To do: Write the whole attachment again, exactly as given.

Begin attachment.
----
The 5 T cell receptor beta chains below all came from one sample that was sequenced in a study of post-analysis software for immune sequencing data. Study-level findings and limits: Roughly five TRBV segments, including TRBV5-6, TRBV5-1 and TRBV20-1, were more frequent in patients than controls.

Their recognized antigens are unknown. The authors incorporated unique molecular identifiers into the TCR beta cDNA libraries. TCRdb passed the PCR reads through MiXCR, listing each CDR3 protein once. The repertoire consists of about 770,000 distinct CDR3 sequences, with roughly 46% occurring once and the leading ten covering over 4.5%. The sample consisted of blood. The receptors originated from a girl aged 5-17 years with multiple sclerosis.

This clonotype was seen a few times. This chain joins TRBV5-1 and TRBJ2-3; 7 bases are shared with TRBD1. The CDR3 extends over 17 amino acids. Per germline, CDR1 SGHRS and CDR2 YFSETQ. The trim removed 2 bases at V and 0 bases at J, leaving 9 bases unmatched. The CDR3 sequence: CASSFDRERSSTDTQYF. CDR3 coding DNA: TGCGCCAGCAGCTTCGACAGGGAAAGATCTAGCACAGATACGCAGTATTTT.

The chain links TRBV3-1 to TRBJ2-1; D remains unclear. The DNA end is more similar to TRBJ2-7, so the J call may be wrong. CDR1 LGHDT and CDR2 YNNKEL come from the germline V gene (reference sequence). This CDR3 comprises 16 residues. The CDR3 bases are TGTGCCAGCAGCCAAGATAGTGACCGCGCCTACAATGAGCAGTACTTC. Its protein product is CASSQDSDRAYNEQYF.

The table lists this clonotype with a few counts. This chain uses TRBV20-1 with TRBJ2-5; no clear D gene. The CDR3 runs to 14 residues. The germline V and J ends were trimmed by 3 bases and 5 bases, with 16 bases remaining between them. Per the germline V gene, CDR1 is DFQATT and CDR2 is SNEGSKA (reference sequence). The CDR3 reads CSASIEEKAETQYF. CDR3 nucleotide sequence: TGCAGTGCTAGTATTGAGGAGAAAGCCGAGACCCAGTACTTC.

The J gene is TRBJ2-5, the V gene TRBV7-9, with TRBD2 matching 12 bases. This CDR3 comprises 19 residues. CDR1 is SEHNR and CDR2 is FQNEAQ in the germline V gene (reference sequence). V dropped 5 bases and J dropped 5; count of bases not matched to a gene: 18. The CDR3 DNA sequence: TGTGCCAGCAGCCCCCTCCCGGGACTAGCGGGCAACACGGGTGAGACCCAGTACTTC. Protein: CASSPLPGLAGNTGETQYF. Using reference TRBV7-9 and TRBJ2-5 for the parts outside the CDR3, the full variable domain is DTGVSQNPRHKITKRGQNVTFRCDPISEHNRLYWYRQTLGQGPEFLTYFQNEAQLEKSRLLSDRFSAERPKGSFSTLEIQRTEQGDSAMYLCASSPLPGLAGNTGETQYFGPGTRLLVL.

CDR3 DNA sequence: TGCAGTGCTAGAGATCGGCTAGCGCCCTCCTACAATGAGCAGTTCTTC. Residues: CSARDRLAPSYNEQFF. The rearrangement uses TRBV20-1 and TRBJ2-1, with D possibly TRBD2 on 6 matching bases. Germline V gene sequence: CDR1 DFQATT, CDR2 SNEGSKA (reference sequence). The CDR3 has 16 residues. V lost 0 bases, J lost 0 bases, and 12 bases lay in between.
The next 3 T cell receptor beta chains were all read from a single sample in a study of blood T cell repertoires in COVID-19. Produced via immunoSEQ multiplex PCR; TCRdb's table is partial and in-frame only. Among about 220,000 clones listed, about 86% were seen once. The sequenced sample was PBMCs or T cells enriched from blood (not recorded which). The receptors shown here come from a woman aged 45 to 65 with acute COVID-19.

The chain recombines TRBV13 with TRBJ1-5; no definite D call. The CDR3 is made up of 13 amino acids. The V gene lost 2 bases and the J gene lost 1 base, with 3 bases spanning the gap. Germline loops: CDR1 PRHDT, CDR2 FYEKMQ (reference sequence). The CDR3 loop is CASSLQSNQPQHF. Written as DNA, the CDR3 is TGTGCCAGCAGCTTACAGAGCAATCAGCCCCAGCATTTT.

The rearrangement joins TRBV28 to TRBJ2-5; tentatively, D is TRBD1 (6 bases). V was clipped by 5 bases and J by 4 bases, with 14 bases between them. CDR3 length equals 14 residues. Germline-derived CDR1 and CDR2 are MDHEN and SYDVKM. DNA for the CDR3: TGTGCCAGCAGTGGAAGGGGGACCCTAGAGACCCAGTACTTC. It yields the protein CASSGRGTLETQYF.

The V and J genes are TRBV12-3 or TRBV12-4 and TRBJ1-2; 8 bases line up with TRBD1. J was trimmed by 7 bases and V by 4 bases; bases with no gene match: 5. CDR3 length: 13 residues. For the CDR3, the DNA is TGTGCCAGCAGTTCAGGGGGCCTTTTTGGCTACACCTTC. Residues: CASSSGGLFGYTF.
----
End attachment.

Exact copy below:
The 5 T cell receptor beta chains below all came from one sample that was sequenced in a study of post-analysis software for immune sequencing data. Study-level findings and limits: Roughly five TRBV segments, including TRBV5-6, TRBV5-1 and TRBV20-1, were more frequent in patients than controls.

Their recognized antigens are unknown. The authors incorporated unique molecular identifiers into the TCR beta cDNA libraries. TCRdb passed the PCR reads through MiXCR, listing each CDR3 protein once. The repertoire consists of about 770,000 distinct CDR3 sequences, with roughly 46% occurring once and the leading ten covering over 4.5%. The sample consisted of blood. The receptors originated from a girl aged 5-17 years with multiple sclerosis.

This clonotype was seen a few times. This chain joins TRBV5-1 and TRBJ2-3; 7 bases are shared with TRBD1. The CDR3 extends over 17 amino acids. Per germline, CDR1 SGHRS and CDR2 YFSETQ. The trim removed 2 bases at V and 0 bases at J, leaving 9 bases unmatched. The CDR3 sequence: CASSFDRERSSTDTQYF. CDR3 coding DNA: TGCGCCAGCAGCTTCGACAGGGAAAGATCTAGCACAGATACGCAGTATTTT.

The chain links TRBV3-1 to TRBJ2-1; D remains unclear. The DNA end is more similar to TRBJ2-7, so the J call may be wrong. CDR1 LGHDT and CDR2 YNNKEL come from the germline V gene (reference sequence). This CDR3 comprises 16 residues. The CDR3 bases are TGTGCCAGCAGCCAAGATAGTGACCGCGCCTACAATGAGCAGTACTTC. Its protein product is CASSQDSDRAYNEQYF.

The table lists this clonotype with a few counts. This chain uses TRBV20-1 with TRBJ2-5; no clear D gene. The CDR3 runs to 14 residues. The germline V and J ends were trimmed by 3 bases and 5 bases, with 16 bases remaining between them. Per the germline V gene, CDR1 is DFQATT and CDR2 is SNEGSKA (reference sequence). The CDR3 reads CSASIEEKAETQYF. CDR3 nucleotide sequence: TGCAGTGCTAGTATTGAGGAGAAAGCCGAGACCCAGTACTTC.

The J gene is TRBJ2-5, the V gene TRBV7-9, with TRBD2 matching 12 bases. This CDR3 comprises 19 residues. CDR1 is SEHNR and CDR2 is FQNEAQ in the germline V gene (reference sequence). V dropped 5 bases and J dropped 5; count of bases not matched to a gene: 18. The CDR3 DNA sequence: TGTGCCAGCAGCCCCCTCCCGGGACTAGCGGGCAACACGGGTGAGACCCAGTACTTC. Protein: CASSPLPGLAGNTGETQYF. Using reference TRBV7-9 and TRBJ2-5 for the parts outside the CDR3, the full variable domain is DTGVSQNPRHKITKRGQNVTFRCDPISEHNRLYWYRQTLGQGPEFLTYFQNEAQLEKSRLLSDRFSAERPKGSFSTLEIQRTEQGDSAMYLCASSPLPGLAGNTGETQYFGPGTRLLVL.

CDR3 DNA sequence: TGCAGTGCTAGAGATCGGCTAGCGCCCTCCTACAATGAGCAGTTCTTC. Residues: CSARDRLAPSYNEQFF. The rearrangement uses TRBV20-1 and TRBJ2-1, with D possibly TRBD2 on 6 matching bases. Germline V gene sequence: CDR1 DFQATT, CDR2 SNEGSKA (reference sequence). The CDR3 has 16 residues. V lost 0 bases, J lost 0 bases, and 12 bases lay in between.
The next 3 T cell receptor beta chains were all read from a single sample in a study of blood T cell repertoires in COVID-19. Produced via immunoSEQ multiplex PCR; TCRdb's table is partial and in-frame only. Among about 220,000 clones listed, about 86% were seen once. The sequenced sample was PBMCs or T cells enriched from blood (not recorded which). The receptors shown here come from a woman aged 45 to 65 with acute COVID-19.

The chain recombines TRBV13 with TRBJ1-5; no definite D call. The CDR3 is made up of 13 amino acids. The V gene lost 2 bases and the J gene lost 1 base, with 3 bases spanning the gap. Germline loops: CDR1 PRHDT, CDR2 FYEKMQ (reference sequence). The CDR3 loop is CASSLQSNQPQHF. Written as DNA, the CDR3 is TGTGCCAGCAGCTTACAGAGCAATCAGCCCCAGCATTTT.

The rearrangement joins TRBV28 to TRBJ2-5; tentatively, D is TRBD1 (6 bases). V was clipped by 5 bases and J by 4 bases, with 14 bases between them. CDR3 length equals 14 residues. Germline-derived CDR1 and CDR2 are MDHEN and SYDVKM. DNA for the CDR3: TGTGCCAGCAGTGGAAGGGGGACCCTAGAGACCCAGTACTTC. It yields the protein CASSGRGTLETQYF.

The V and J genes are TRBV12-3 or TRBV12-4 and TRBJ1-2; 8 bases line up with TRBD1. J was trimmed by 7 bases and V by 4 bases; bases with no gene match: 5. CDR3 length: 13 residues. For the CDR3, the DNA is TGTGCCAGCAGTTCAGGGGGCCTTTTTGGCTACACCTTC. Residues: CASSSGGLFGYTF.